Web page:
Burma police 'used white phosphorous' on mine protesters
Burmese police fired military-issue white phosphorus grenades to disperse protesters at a controversial copper mine, a new report says.
Scores of people, many of them monks, were injured and burned when authorities moved in to violently end months of demonstrations in November.
Burmese lawyers and the US-based Justice Trust compiled the report.
It was based on eyewitness testimony, photos and forensic analysis of a used grenade cartridge.
The mine at Monywa is jointly owned by a Chinese company and the Burmese military. Local villagers had embarked on months of sit-in protests, claiming they had been unfairly forced to give up their land.
No one from the Burmese government was available to comment immediately on the report.
An official commission established in the immediate aftermath of the violent conclusion of the protests has yet to deliver its findings.'Military munitions'
The 41-page report says that in the early morning of 29 November, Burmese police repeatedly fired white phosphorus grenades, both into the air and along the ground into camps of protesters.
It quotes witnesses saying they saw bright flares in the sky, and that a sticky, flaming substance was released which set the camps on fire and burned through clothes, skin and flesh.
White phosphorus has often been used on the battlefield, such as in the Iraqi city of Fallujah. It is highly controversial.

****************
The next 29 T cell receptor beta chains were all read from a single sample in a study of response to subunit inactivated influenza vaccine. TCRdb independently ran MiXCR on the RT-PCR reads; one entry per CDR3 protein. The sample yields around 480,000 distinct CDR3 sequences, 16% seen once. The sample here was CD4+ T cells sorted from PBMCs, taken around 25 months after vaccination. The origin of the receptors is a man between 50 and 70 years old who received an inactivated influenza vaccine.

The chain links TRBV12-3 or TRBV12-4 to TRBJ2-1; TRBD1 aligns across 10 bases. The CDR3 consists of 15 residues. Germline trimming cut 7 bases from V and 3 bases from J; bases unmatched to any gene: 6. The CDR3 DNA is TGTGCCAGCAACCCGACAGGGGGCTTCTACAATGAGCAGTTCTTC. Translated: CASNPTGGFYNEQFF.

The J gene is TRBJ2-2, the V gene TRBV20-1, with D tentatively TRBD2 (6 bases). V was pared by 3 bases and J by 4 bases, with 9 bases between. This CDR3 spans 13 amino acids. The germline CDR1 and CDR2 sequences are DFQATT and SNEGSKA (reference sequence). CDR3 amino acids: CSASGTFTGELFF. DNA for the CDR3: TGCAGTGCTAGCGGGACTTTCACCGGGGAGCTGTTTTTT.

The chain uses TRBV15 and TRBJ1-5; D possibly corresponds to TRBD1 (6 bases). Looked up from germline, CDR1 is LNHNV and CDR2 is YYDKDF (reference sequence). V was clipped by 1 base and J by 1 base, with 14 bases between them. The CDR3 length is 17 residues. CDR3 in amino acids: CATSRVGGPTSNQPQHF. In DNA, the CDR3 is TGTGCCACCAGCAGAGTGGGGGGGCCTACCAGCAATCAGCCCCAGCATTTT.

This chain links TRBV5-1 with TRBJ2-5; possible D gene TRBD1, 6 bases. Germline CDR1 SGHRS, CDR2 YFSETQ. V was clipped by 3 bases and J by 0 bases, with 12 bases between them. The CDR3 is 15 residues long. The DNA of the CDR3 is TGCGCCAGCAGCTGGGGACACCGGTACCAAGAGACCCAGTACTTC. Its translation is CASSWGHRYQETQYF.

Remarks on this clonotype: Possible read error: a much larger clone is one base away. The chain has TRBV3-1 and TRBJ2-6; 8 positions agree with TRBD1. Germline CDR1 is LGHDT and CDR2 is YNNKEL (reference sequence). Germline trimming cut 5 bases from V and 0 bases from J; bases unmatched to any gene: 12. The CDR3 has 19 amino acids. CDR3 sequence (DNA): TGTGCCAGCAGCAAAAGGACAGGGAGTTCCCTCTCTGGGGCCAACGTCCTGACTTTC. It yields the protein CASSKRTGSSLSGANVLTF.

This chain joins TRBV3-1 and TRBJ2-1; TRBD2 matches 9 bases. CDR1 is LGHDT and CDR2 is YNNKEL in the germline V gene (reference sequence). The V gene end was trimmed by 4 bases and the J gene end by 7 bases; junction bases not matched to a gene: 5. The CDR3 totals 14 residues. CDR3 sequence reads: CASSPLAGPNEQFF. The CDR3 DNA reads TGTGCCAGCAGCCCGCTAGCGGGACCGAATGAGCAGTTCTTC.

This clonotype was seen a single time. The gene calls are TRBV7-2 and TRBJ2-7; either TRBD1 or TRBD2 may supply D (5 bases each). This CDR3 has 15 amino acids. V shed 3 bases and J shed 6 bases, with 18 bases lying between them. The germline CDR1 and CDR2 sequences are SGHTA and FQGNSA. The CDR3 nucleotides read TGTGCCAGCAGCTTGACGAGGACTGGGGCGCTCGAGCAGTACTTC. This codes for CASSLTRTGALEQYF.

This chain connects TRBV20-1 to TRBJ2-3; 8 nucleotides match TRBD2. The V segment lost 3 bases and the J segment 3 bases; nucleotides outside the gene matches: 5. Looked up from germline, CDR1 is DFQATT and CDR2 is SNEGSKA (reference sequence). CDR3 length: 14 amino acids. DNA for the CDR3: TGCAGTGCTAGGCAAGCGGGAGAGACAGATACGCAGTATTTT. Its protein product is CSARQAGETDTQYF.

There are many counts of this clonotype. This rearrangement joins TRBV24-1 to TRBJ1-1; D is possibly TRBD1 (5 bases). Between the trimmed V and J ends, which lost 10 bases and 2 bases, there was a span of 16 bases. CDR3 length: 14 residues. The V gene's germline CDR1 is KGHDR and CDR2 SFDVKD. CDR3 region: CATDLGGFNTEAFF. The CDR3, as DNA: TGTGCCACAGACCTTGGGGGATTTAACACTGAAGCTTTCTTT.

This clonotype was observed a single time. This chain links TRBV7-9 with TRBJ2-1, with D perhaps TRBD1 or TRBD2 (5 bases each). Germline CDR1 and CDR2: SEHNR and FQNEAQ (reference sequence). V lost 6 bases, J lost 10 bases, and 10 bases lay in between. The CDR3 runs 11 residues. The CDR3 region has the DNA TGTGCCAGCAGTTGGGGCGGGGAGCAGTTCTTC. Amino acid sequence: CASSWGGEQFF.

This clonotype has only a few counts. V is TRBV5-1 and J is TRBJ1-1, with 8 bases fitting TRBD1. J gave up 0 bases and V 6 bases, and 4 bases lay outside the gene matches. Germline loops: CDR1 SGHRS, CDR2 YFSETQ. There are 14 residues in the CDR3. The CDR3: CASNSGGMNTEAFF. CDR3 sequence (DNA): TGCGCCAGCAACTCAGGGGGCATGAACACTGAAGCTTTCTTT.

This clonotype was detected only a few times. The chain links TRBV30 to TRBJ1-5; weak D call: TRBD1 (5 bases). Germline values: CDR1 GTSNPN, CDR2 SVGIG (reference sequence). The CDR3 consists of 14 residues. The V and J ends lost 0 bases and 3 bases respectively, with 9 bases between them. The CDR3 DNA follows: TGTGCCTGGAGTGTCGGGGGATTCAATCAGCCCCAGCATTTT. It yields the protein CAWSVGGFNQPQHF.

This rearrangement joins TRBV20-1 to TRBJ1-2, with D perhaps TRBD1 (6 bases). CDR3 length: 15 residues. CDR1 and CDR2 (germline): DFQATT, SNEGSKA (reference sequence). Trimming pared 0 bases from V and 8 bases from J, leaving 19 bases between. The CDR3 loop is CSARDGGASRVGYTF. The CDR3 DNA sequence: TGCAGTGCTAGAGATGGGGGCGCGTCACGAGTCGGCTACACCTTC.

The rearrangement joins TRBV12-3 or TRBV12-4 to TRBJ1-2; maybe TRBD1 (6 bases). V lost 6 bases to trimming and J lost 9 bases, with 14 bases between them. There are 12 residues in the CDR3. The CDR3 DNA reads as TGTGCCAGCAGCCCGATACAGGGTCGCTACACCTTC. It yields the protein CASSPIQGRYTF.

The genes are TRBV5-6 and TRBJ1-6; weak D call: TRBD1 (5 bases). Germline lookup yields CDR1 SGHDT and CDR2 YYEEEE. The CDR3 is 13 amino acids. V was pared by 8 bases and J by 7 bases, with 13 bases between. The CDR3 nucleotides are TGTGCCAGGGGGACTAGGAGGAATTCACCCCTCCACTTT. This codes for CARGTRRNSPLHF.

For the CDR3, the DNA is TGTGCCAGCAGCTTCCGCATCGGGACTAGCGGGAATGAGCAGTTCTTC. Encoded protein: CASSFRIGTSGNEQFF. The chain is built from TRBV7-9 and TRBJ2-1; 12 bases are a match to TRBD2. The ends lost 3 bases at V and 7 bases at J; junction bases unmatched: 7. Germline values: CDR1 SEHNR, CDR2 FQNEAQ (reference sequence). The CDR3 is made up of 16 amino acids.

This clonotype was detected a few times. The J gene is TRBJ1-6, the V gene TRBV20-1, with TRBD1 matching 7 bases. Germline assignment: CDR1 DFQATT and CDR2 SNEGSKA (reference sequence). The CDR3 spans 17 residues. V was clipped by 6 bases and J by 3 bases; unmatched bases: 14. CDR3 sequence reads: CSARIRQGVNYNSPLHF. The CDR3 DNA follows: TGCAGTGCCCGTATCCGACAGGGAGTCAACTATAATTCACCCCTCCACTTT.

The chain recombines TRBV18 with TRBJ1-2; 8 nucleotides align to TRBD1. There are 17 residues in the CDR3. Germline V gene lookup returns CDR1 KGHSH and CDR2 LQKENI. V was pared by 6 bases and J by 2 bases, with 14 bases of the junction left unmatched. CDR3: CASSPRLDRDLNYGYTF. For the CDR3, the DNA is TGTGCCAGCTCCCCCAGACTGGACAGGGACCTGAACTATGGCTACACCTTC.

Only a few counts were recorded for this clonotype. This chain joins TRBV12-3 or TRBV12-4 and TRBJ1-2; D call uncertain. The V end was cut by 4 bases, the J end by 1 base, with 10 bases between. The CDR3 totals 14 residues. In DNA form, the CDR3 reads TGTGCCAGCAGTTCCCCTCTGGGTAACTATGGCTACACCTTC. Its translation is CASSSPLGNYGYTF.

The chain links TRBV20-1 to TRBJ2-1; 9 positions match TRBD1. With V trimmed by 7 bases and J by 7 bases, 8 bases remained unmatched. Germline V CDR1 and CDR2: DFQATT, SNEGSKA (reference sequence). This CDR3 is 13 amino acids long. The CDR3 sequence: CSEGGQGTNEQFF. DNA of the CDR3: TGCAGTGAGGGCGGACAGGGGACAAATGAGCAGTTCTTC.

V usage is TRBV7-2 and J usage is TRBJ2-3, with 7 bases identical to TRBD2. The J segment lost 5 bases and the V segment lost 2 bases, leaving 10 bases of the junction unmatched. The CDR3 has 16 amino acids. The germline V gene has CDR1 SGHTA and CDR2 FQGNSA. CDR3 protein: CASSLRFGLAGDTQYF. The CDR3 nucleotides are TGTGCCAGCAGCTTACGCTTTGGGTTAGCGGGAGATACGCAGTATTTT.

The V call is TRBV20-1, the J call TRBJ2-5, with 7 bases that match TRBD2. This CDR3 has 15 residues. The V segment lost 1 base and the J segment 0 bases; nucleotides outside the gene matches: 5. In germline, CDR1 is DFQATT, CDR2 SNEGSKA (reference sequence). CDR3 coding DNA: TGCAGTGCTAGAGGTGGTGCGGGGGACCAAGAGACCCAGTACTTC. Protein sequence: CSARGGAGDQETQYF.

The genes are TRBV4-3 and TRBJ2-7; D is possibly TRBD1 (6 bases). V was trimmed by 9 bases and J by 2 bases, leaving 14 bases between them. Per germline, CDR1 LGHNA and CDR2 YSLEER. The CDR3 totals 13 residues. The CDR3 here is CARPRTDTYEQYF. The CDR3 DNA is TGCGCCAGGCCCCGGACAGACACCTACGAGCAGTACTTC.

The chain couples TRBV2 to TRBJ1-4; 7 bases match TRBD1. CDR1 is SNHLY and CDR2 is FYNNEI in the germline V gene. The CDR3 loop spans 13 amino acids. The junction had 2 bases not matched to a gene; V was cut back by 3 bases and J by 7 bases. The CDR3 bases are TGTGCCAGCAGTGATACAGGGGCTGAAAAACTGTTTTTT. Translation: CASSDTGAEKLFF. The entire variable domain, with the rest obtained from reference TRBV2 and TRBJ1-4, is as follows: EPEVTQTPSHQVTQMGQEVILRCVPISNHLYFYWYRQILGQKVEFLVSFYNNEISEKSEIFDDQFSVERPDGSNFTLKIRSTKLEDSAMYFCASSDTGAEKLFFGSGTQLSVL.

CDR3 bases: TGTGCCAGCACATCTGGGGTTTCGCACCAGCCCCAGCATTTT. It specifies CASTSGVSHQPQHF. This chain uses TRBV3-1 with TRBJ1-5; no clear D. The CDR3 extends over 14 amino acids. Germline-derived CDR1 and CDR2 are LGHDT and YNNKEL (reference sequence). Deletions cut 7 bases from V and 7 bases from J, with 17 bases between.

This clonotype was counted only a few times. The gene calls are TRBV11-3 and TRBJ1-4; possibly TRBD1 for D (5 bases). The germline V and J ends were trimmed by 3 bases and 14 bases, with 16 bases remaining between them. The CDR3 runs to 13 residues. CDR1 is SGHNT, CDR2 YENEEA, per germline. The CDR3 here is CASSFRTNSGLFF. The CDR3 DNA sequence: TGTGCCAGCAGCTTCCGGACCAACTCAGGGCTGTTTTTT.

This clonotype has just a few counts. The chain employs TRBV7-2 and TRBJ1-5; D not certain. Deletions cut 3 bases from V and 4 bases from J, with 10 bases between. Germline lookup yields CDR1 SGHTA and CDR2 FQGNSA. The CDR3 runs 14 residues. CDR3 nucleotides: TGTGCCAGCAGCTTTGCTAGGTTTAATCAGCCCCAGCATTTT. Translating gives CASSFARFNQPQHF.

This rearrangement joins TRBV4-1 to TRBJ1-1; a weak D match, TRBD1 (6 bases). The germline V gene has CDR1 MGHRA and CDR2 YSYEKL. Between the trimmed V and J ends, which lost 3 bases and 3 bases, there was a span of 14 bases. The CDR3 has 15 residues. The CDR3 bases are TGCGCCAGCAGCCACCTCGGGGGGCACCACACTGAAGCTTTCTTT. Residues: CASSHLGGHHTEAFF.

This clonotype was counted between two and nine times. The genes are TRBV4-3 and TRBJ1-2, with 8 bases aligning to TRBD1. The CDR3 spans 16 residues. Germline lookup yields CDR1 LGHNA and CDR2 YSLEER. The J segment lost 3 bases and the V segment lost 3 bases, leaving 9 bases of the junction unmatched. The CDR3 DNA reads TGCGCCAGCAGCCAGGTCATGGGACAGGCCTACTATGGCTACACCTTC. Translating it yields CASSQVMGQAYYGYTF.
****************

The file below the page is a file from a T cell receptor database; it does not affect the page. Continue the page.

"It's unheard of for police to use incendiary military munitions against peaceful protesters during a law enforcement operation," Roger Normand, director of the Justice Trust, said at the report's launch in Rangoon.
The authors of the report obtained one of the grenade cartridges used in the dispersal and tested it at an independent laboratory.
They say that the results showed levels of residue consistent with it being from white phosphorus.
The findings are supported by photos and witness accounts that were published at the time. Many of those injured were monks with horrific burns on their bodies.
The report also examined the villagers' grievances against the copper mine which led them to start the protest.
It alleges that local officials lied and intimidated them in order to make them sign contracts to hand over their land.
Many see the mine dispute as an important test case of how the now reform-minded Burmese authorities handle issues dating back to decades of military dictatorship.
In the immediate aftermath of the protests, Burmese President Thein Sein established an Investigation Commission led by opposition leader Aung San Suu Kyi.
Its initial brief was a far-reaching look at the copper mine, the protest and its violent dispersal.
Two days later, without explanation, the mandate was changed to exclude looking at the cause of the protests or why people had been injured. That report has yet to be made public.